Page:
Working titles for this story included The Time Fugitive and The Time Survivor. The original outline for the serial was humorously submitted to the production office in the form of a "Field report from Sontaran Field Marshal Hol Mes, to Terran Cedicks".

Location shooting of both Wessex Castle and Irongron's castle was done at Peckforton Castle, in Cheshire, utilising different views.

The serial also stars Kevin Lindsay as Commander Linx. Lindsay reappeared as Cho-je in Jon Pertwee's last episode, Planet of the Spiders, and again as two Sontarans in Tom Baker's third story The Sontaran Experiment.[1]

The story introduces a new opening sequence that includes a slit-scan "time tunnel" effect. It also introduces a new, diamond-shaped logo.[2] These remained in use until 1980. This is the first story in the series history to refer to each segment as a 'Part' rather than 'Episode'. This remained until the end of the classic series with the exception of Destiny of the Daleks.

Broadcast and reception[edit]

EpisodeTitleRun timeOriginal air dateUK viewers
(millions) [3]
Archive [4]
1"Part One"24:1515 December 1973 (1973-12-15)8.7PAL 2" colour videotape
2"Part Two"24:1022 December 1973 (1973-12-22)7.0PAL 2" colour videotape
3"Part Three"23:3029 December 1973 (1973-12-29)6.6PAL 2" colour videotape
4"Part Four"24:575 January 1974 (1974-01-05)10.6PAL 2" colour videotape

The BBC Audience Research Report taken for the fourth episode was positive, particularly the climax. However, there was a minority that felt it was too far-fetched or slapstick.[5]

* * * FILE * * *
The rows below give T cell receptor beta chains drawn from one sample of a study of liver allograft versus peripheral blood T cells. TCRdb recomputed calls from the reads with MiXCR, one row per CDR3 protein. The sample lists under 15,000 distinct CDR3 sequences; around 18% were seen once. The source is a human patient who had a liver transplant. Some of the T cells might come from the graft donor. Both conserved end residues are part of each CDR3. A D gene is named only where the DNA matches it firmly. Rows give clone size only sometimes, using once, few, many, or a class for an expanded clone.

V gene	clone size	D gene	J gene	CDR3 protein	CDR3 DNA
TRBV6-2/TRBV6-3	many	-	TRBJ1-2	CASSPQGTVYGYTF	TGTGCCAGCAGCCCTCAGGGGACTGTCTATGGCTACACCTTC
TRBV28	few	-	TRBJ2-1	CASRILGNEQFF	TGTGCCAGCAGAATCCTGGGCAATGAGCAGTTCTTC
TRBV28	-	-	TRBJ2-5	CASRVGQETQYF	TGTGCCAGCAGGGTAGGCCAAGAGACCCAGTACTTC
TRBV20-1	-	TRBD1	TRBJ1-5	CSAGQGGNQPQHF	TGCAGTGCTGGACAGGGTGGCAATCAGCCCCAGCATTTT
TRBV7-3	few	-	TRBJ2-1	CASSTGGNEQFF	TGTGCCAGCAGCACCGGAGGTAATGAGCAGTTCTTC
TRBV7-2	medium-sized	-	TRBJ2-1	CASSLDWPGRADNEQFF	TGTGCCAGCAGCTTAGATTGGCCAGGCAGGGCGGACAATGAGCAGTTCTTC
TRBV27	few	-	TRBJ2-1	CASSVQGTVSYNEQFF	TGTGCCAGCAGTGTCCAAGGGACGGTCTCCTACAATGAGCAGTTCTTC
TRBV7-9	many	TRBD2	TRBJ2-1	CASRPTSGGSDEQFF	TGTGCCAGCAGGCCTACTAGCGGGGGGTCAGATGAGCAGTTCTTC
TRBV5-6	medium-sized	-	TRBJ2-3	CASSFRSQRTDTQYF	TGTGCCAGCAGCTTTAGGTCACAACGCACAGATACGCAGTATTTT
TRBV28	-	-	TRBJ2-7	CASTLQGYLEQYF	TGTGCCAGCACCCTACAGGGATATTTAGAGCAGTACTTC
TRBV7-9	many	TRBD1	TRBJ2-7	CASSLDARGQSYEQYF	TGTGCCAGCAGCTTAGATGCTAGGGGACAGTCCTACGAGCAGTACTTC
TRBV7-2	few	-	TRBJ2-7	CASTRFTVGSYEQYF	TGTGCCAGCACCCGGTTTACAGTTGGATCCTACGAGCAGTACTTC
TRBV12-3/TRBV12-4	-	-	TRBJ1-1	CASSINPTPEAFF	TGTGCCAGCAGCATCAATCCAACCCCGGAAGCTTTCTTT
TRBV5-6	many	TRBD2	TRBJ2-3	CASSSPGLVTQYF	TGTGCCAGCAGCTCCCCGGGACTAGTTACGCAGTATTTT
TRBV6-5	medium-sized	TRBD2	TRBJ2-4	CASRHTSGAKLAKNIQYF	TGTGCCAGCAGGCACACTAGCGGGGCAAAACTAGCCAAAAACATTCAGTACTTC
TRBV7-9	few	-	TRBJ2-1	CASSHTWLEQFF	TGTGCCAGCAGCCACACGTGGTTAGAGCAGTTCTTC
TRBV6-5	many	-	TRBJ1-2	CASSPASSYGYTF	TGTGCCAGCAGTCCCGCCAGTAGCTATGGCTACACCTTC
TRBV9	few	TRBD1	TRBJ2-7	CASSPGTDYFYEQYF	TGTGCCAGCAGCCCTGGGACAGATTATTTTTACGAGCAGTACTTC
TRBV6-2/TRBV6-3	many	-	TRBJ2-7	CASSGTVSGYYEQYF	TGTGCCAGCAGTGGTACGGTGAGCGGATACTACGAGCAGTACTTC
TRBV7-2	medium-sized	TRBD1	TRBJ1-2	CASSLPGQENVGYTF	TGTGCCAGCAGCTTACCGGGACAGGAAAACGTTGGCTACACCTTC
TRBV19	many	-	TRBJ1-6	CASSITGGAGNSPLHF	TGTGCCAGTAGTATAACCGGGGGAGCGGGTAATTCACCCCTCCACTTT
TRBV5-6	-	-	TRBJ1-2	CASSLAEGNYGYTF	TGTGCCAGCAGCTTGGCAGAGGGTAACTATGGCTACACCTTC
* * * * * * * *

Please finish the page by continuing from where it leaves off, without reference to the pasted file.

In The Discontinuity Guide (1995), Paul Cornell, Martin Day, and Keith Topping wrote that the story was "a rather wonderful romp" and "one of Robert Holmes' funniest".[6] David J. Howe and Stephen James Walker in The Television Companion (1998) gave a mixed review, stating that it was "enjoyable", especially in its dialogue and characters, but "lacks the sort of impact ideally needed to launch a new run of adventures". They felt that it was "absurd" for scientists to be under custody by UNIT, that the scientists were "clichéd and unbelievable", and the setting had "a lack of convincing period atmosphere".[5] In 2010, Patrick Mulkern of Radio Times awarded it four stars out of five, praising the "broad characters and ripe dialogue", but felt the "greatest success" was Linx.[7]

The A.V. Club's Christopher Bahn praised the characterisation of Linx and Sarah.[8] DVD Talk's Stuart Galbraith gave The Time Warrior four out of five stars, highlighting the "clever writing" and actor David Daker's performance.[9] In 2009, SFX listed the cliffhanger where Linx removes his helmet as the seventh scariest Doctor Who moment, praising the monster design and idea.[10] In the book Doctor Who: The Episode Guide, Mark Campbell awarded it eight out of ten, concluding the serial was "a clever hybrid of history and science fiction. Linx is a chilling creation and, despite the hammy acting, there are some great moments."[11]

Commercial releases[edit]

In print[edit]

Doctor Who and the Time Warrior
AuthorTerrance Dicks and Robert Holmes (uncredited)
Cover artistRoy Knipe
SeriesDoctor Who book:
Target novelisations
Release number
PublisherTarget Books
Publication date
29 June 1978

A novelisation of this serial, written by Terrance Dicks, was published by Target Books in June 1978.